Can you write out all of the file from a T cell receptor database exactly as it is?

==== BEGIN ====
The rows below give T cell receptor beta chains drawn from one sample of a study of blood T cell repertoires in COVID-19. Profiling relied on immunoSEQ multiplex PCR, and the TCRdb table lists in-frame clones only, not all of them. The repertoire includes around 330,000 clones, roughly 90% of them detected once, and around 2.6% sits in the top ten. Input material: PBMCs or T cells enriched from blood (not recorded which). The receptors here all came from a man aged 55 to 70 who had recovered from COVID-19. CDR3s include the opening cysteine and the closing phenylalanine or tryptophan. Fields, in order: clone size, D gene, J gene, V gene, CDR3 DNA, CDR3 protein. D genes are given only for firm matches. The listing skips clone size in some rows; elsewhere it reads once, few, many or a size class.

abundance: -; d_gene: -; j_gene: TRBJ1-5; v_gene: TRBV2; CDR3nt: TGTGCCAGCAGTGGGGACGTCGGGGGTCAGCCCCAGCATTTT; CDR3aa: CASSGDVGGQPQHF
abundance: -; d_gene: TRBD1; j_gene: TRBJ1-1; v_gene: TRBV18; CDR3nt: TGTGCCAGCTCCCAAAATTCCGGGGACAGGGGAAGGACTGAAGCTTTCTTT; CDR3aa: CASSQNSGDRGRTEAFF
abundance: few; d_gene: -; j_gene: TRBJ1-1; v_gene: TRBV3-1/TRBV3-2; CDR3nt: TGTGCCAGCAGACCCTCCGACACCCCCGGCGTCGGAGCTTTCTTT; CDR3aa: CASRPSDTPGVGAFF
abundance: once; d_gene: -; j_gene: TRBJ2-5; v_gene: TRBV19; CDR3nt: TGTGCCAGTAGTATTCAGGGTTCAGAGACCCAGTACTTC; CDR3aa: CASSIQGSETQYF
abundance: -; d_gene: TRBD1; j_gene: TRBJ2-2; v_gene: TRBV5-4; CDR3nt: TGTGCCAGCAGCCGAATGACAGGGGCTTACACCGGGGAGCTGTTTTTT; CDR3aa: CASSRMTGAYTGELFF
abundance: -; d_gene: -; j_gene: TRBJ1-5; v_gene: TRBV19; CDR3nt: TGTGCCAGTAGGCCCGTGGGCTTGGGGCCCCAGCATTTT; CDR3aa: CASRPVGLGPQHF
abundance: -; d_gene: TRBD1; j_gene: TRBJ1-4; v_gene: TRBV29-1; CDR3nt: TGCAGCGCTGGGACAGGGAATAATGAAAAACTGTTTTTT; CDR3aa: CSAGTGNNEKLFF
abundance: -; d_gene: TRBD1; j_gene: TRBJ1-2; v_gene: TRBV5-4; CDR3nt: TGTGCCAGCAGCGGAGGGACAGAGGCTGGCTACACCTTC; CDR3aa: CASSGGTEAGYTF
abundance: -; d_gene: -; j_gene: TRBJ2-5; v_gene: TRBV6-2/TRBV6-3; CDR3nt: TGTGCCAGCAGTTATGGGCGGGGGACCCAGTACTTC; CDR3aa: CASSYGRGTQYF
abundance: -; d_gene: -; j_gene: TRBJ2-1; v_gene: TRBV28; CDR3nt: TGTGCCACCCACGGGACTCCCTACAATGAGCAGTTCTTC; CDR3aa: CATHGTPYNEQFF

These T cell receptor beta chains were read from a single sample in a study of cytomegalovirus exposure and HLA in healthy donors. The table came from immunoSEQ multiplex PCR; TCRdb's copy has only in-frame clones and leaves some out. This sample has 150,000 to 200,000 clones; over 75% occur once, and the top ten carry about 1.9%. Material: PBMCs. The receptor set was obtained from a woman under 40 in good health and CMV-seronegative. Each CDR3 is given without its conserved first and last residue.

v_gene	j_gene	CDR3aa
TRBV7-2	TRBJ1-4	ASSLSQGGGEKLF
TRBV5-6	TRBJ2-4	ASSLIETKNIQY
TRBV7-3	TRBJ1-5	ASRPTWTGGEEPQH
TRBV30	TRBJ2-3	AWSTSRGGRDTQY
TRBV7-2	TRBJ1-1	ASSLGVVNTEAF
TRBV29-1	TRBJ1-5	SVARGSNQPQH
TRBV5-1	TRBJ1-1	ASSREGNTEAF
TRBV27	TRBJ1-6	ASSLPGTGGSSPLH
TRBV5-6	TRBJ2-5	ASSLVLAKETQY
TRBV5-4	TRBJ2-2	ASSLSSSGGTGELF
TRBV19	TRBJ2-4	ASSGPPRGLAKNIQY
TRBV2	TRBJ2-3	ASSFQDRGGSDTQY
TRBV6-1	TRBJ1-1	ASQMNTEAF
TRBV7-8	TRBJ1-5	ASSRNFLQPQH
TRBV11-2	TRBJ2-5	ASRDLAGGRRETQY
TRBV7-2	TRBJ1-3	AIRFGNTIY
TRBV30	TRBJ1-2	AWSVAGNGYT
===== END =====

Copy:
The rows below give T cell receptor beta chains drawn from one sample of a study of blood T cell repertoires in COVID-19. Profiling relied on immunoSEQ multiplex PCR, and the TCRdb table lists in-frame clones only, not all of them. The repertoire includes around 330,000 clones, roughly 90% of them detected once, and around 2.6% sits in the top ten. Input material: PBMCs or T cells enriched from blood (not recorded which). The receptors here all came from a man aged 55 to 70 who had recovered from COVID-19. CDR3s include the opening cysteine and the closing phenylalanine or tryptophan. Fields, in order: clone size, D gene, J gene, V gene, CDR3 DNA, CDR3 protein. D genes are given only for firm matches. The listing skips clone size in some rows; elsewhere it reads once, few, many or a size class.

abundance: -; d_gene: -; j_gene: TRBJ1-5; v_gene: TRBV2; CDR3nt: TGTGCCAGCAGTGGGGACGTCGGGGGTCAGCCCCAGCATTTT; CDR3aa: CASSGDVGGQPQHF
abundance: -; d_gene: TRBD1; j_gene: TRBJ1-1; v_gene: TRBV18; CDR3nt: TGTGCCAGCTCCCAAAATTCCGGGGACAGGGGAAGGACTGAAGCTTTCTTT; CDR3aa: CASSQNSGDRGRTEAFF
abundance: few; d_gene: -; j_gene: TRBJ1-1; v_gene: TRBV3-1/TRBV3-2; CDR3nt: TGTGCCAGCAGACCCTCCGACACCCCCGGCGTCGGAGCTTTCTTT; CDR3aa: CASRPSDTPGVGAFF
abundance: once; d_gene: -; j_gene: TRBJ2-5; v_gene: TRBV19; CDR3nt: TGTGCCAGTAGTATTCAGGGTTCAGAGACCCAGTACTTC; CDR3aa: CASSIQGSETQYF
abundance: -; d_gene: TRBD1; j_gene: TRBJ2-2; v_gene: TRBV5-4; CDR3nt: TGTGCCAGCAGCCGAATGACAGGGGCTTACACCGGGGAGCTGTTTTTT; CDR3aa: CASSRMTGAYTGELFF
abundance: -; d_gene: -; j_gene: TRBJ1-5; v_gene: TRBV19; CDR3nt: TGTGCCAGTAGGCCCGTGGGCTTGGGGCCCCAGCATTTT; CDR3aa: CASRPVGLGPQHF
abundance: -; d_gene: TRBD1; j_gene: TRBJ1-4; v_gene: TRBV29-1; CDR3nt: TGCAGCGCTGGGACAGGGAATAATGAAAAACTGTTTTTT; CDR3aa: CSAGTGNNEKLFF
abundance: -; d_gene: TRBD1; j_gene: TRBJ1-2; v_gene: TRBV5-4; CDR3nt: TGTGCCAGCAGCGGAGGGACAGAGGCTGGCTACACCTTC; CDR3aa: CASSGGTEAGYTF
abundance: -; d_gene: -; j_gene: TRBJ2-5; v_gene: TRBV6-2/TRBV6-3; CDR3nt: TGTGCCAGCAGTTATGGGCGGGGGACCCAGTACTTC; CDR3aa: CASSYGRGTQYF
abundance: -; d_gene: -; j_gene: TRBJ2-1; v_gene: TRBV28; CDR3nt: TGTGCCACCCACGGGACTCCCTACAATGAGCAGTTCTTC; CDR3aa: CATHGTPYNEQFF

These T cell receptor beta chains were read from a single sample in a study of cytomegalovirus exposure and HLA in healthy donors. The table came from immunoSEQ multiplex PCR; TCRdb's copy has only in-frame clones and leaves some out. This sample has 150,000 to 200,000 clones; over 75% occur once, and the top ten carry about 1.9%. Material: PBMCs. The receptor set was obtained from a woman under 40 in good health and CMV-seronegative. Each CDR3 is given without its conserved first and last residue.

v_gene	j_gene	CDR3aa
TRBV7-2	TRBJ1-4	ASSLSQGGGEKLF
TRBV5-6	TRBJ2-4	ASSLIETKNIQY
TRBV7-3	TRBJ1-5	ASRPTWTGGEEPQH
TRBV30	TRBJ2-3	AWSTSRGGRDTQY
TRBV7-2	TRBJ1-1	ASSLGVVNTEAF
TRBV29-1	TRBJ1-5	SVARGSNQPQH
TRBV5-1	TRBJ1-1	ASSREGNTEAF
TRBV27	TRBJ1-6	ASSLPGTGGSSPLH
TRBV5-6	TRBJ2-5	ASSLVLAKETQY
TRBV5-4	TRBJ2-2	ASSLSSSGGTGELF
TRBV19	TRBJ2-4	ASSGPPRGLAKNIQY
TRBV2	TRBJ2-3	ASSFQDRGGSDTQY
TRBV6-1	TRBJ1-1	ASQMNTEAF
TRBV7-8	TRBJ1-5	ASSRNFLQPQH
TRBV11-2	TRBJ2-5	ASRDLAGGRRETQY
TRBV7-2	TRBJ1-3	AIRFGNTIY
TRBV30	TRBJ1-2	AWSVAGNGYT